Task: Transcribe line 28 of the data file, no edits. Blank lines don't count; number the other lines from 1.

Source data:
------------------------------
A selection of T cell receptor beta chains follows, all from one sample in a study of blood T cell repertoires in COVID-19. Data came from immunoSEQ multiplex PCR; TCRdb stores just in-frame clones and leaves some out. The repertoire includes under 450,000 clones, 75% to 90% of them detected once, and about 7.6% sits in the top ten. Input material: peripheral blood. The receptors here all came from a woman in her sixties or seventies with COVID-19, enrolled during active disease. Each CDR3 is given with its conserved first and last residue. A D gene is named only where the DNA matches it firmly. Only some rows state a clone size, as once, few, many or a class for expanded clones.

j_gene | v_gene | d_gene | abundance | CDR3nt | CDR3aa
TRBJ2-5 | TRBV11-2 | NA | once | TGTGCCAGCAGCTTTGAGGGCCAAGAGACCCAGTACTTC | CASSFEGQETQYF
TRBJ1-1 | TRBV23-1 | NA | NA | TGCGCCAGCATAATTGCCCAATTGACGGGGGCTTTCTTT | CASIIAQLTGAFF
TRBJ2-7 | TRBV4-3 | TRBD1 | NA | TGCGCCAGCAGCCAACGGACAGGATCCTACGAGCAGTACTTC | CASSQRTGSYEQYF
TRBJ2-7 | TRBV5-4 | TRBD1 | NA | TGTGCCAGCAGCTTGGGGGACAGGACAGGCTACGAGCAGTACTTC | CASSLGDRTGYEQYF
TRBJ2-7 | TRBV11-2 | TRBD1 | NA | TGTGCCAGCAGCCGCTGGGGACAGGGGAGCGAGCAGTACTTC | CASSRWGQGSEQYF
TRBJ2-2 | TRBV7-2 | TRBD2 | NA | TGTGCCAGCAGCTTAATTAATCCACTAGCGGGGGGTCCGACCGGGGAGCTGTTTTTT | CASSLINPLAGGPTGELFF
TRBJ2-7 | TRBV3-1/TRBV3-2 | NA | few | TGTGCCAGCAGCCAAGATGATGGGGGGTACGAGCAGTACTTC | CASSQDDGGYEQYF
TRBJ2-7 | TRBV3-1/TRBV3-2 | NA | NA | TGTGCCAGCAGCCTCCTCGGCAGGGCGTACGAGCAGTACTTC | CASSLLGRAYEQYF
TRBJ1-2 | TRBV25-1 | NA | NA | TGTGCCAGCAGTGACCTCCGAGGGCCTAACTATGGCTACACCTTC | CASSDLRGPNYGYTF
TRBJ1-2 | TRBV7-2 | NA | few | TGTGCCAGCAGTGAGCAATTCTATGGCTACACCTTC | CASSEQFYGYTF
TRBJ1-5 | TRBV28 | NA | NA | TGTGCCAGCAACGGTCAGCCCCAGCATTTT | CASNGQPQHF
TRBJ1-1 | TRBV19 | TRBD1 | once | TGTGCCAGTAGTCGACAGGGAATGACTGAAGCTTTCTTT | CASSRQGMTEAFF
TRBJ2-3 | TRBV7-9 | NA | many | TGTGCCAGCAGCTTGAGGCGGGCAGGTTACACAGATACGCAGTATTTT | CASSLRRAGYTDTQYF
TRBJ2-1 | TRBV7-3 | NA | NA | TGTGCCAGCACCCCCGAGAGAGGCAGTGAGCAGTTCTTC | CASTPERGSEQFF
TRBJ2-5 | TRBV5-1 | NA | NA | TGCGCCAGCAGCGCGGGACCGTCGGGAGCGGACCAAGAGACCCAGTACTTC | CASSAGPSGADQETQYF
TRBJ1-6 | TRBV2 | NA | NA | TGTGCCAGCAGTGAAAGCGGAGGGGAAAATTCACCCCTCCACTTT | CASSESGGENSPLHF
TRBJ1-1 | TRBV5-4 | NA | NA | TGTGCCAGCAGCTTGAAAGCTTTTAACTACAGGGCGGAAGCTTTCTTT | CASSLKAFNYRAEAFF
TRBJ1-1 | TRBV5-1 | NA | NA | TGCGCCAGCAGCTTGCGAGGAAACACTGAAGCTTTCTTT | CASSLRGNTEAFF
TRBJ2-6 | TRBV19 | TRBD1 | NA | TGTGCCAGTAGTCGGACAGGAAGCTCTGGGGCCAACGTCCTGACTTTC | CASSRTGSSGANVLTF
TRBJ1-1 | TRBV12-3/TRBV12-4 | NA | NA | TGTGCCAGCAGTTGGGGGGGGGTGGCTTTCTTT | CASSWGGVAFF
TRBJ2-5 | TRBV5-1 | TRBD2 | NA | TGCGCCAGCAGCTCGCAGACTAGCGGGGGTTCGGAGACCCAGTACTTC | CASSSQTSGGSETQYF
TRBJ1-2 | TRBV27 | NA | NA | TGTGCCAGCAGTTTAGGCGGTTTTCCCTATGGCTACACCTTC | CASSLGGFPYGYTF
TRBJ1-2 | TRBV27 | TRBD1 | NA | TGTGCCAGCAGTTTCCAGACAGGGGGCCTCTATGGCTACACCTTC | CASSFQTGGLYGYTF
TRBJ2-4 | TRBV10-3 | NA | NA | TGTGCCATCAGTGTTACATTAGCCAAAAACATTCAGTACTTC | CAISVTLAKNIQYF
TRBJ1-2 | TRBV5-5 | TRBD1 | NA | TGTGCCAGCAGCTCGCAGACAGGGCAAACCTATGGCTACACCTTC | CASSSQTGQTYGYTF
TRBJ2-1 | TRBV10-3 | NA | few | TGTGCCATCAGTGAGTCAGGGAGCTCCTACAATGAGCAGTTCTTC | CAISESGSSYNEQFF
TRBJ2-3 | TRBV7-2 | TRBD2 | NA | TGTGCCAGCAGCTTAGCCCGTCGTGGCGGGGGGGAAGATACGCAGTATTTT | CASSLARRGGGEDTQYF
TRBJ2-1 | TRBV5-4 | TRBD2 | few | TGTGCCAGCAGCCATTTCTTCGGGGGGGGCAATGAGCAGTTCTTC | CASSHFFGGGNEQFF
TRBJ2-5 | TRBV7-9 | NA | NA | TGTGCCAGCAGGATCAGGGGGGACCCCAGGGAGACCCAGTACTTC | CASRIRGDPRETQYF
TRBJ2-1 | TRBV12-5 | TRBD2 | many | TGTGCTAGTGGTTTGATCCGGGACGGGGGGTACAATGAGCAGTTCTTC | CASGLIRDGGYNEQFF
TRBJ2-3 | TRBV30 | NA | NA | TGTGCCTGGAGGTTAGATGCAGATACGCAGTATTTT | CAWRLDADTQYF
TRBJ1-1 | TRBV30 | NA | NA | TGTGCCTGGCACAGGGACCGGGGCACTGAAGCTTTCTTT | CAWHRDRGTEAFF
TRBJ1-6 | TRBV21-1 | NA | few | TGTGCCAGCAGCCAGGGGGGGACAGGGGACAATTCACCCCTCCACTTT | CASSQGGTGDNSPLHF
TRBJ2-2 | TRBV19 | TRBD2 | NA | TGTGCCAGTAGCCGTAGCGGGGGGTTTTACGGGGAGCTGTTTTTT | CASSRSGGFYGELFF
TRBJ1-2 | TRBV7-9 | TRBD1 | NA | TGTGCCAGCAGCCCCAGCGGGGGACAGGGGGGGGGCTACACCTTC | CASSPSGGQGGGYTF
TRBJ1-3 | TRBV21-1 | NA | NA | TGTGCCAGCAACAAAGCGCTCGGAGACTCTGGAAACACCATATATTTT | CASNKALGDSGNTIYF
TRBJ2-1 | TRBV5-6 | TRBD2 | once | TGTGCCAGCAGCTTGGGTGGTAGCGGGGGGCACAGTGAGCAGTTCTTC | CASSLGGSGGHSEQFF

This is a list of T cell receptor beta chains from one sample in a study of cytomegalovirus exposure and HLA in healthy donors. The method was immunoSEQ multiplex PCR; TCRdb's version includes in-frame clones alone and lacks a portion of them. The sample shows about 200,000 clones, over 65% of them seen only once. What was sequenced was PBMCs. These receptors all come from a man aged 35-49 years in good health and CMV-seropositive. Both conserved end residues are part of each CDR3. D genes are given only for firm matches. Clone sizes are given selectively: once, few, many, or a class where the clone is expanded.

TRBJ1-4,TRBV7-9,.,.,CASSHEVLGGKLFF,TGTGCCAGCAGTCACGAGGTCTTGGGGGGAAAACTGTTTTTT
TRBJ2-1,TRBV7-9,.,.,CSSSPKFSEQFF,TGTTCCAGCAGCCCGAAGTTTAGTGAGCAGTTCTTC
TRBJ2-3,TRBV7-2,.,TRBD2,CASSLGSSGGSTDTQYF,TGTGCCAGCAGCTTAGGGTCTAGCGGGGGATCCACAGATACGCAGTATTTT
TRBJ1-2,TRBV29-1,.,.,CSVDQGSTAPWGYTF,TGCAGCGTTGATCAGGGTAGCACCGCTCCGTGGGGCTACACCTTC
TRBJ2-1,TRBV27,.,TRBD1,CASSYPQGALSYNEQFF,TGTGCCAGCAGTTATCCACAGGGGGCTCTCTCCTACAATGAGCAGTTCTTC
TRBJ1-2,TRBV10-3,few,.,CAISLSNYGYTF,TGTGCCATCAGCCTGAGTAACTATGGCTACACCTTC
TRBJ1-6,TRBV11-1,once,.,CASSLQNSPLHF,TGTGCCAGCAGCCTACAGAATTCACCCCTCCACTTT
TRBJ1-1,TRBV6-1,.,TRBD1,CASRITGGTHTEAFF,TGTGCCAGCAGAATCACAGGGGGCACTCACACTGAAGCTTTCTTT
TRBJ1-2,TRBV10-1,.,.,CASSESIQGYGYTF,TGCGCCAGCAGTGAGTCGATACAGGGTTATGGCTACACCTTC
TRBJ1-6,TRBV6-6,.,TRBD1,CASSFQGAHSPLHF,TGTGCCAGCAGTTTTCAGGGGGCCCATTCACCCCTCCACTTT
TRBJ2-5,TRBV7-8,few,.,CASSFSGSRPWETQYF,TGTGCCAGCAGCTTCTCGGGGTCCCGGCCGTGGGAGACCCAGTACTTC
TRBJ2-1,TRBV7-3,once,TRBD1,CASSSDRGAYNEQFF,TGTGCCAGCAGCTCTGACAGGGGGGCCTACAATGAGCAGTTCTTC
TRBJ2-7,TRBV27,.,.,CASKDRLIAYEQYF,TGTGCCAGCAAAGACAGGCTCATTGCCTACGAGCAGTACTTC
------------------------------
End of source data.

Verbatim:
TRBJ2-1 | TRBV10-3 | NA | few | TGTGCCATCAGTGAGTCAGGGAGCTCCTACAATGAGCAGTTCTTC | CAISESGSSYNEQFF